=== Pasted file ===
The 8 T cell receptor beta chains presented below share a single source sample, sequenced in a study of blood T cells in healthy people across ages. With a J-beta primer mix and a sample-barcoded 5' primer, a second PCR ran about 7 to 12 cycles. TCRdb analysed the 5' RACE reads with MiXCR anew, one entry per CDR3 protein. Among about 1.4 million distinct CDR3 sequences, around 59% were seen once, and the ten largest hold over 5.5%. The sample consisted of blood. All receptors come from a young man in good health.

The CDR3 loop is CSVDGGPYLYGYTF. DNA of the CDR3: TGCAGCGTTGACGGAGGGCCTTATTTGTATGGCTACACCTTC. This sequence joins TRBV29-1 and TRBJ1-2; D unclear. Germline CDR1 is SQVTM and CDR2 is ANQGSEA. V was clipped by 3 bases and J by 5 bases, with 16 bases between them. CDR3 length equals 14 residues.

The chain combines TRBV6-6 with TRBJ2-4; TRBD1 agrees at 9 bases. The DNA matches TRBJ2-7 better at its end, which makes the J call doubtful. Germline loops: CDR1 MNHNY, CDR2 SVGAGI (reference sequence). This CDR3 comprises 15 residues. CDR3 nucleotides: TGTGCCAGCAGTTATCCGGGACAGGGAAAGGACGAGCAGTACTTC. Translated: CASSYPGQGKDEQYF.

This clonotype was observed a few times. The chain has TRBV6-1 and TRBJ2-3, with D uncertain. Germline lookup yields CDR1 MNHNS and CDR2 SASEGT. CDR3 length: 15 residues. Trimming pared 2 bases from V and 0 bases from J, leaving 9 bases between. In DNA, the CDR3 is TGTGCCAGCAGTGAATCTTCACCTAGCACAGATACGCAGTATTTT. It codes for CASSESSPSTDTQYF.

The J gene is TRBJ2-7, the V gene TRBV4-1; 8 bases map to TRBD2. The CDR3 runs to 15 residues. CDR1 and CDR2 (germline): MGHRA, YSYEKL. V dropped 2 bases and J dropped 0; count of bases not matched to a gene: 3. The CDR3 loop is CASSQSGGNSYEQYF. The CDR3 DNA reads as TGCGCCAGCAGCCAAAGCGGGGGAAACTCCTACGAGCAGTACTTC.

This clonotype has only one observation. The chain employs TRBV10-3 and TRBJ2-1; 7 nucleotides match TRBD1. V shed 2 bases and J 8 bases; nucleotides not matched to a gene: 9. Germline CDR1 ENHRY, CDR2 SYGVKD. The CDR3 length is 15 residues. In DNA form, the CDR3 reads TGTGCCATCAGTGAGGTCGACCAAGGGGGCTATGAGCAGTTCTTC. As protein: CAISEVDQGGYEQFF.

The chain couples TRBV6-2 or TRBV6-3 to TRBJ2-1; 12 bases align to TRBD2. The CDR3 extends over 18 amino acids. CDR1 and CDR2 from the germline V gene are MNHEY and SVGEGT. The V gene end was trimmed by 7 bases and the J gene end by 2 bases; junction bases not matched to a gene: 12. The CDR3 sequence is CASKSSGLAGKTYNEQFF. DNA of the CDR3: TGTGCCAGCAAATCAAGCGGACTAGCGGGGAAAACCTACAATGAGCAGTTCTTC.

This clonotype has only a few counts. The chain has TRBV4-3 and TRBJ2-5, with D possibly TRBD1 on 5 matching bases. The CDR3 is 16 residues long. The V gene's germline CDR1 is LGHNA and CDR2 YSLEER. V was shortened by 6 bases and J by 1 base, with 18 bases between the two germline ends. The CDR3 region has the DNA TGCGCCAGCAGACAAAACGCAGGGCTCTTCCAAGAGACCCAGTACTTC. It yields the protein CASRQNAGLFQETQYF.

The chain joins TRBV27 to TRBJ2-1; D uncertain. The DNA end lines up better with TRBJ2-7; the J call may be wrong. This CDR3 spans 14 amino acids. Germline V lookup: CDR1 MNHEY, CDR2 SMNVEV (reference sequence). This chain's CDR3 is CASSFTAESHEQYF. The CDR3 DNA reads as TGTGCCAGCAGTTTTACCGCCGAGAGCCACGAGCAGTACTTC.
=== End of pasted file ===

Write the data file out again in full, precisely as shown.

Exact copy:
The 8 T cell receptor beta chains presented below share a single source sample, sequenced in a study of blood T cells in healthy people across ages. With a J-beta primer mix and a sample-barcoded 5' primer, a second PCR ran about 7 to 12 cycles. TCRdb analysed the 5' RACE reads with MiXCR anew, one entry per CDR3 protein. Among about 1.4 million distinct CDR3 sequences, around 59% were seen once, and the ten largest hold over 5.5%. The sample consisted of blood. All receptors come from a young man in good health.

The CDR3 loop is CSVDGGPYLYGYTF. DNA of the CDR3: TGCAGCGTTGACGGAGGGCCTTATTTGTATGGCTACACCTTC. This sequence joins TRBV29-1 and TRBJ1-2; D unclear. Germline CDR1 is SQVTM and CDR2 is ANQGSEA. V was clipped by 3 bases and J by 5 bases, with 16 bases between them. CDR3 length equals 14 residues.

The chain combines TRBV6-6 with TRBJ2-4; TRBD1 agrees at 9 bases. The DNA matches TRBJ2-7 better at its end, which makes the J call doubtful. Germline loops: CDR1 MNHNY, CDR2 SVGAGI (reference sequence). This CDR3 comprises 15 residues. CDR3 nucleotides: TGTGCCAGCAGTTATCCGGGACAGGGAAAGGACGAGCAGTACTTC. Translated: CASSYPGQGKDEQYF.

This clonotype was observed a few times. The chain has TRBV6-1 and TRBJ2-3, with D uncertain. Germline lookup yields CDR1 MNHNS and CDR2 SASEGT. CDR3 length: 15 residues. Trimming pared 2 bases from V and 0 bases from J, leaving 9 bases between. In DNA, the CDR3 is TGTGCCAGCAGTGAATCTTCACCTAGCACAGATACGCAGTATTTT. It codes for CASSESSPSTDTQYF.

The J gene is TRBJ2-7, the V gene TRBV4-1; 8 bases map to TRBD2. The CDR3 runs to 15 residues. CDR1 and CDR2 (germline): MGHRA, YSYEKL. V dropped 2 bases and J dropped 0; count of bases not matched to a gene: 3. The CDR3 loop is CASSQSGGNSYEQYF. The CDR3 DNA reads as TGCGCCAGCAGCCAAAGCGGGGGAAACTCCTACGAGCAGTACTTC.

This clonotype has only one observation. The chain employs TRBV10-3 and TRBJ2-1; 7 nucleotides match TRBD1. V shed 2 bases and J 8 bases; nucleotides not matched to a gene: 9. Germline CDR1 ENHRY, CDR2 SYGVKD. The CDR3 length is 15 residues. In DNA form, the CDR3 reads TGTGCCATCAGTGAGGTCGACCAAGGGGGCTATGAGCAGTTCTTC. As protein: CAISEVDQGGYEQFF.

The chain couples TRBV6-2 or TRBV6-3 to TRBJ2-1; 12 bases align to TRBD2. The CDR3 extends over 18 amino acids. CDR1 and CDR2 from the germline V gene are MNHEY and SVGEGT. The V gene end was trimmed by 7 bases and the J gene end by 2 bases; junction bases not matched to a gene: 12. The CDR3 sequence is CASKSSGLAGKTYNEQFF. DNA of the CDR3: TGTGCCAGCAAATCAAGCGGACTAGCGGGGAAAACCTACAATGAGCAGTTCTTC.

This clonotype has only a few counts. The chain has TRBV4-3 and TRBJ2-5, with D possibly TRBD1 on 5 matching bases. The CDR3 is 16 residues long. The V gene's germline CDR1 is LGHNA and CDR2 YSLEER. V was shortened by 6 bases and J by 1 base, with 18 bases between the two germline ends. The CDR3 region has the DNA TGCGCCAGCAGACAAAACGCAGGGCTCTTCCAAGAGACCCAGTACTTC. It yields the protein CASRQNAGLFQETQYF.

The chain joins TRBV27 to TRBJ2-1; D uncertain. The DNA end lines up better with TRBJ2-7; the J call may be wrong. This CDR3 spans 14 amino acids. Germline V lookup: CDR1 MNHEY, CDR2 SMNVEV (reference sequence). This chain's CDR3 is CASSFTAESHEQYF. The CDR3 DNA reads as TGTGCCAGCAGTTTTACCGCCGAGAGCCACGAGCAGTACTTC.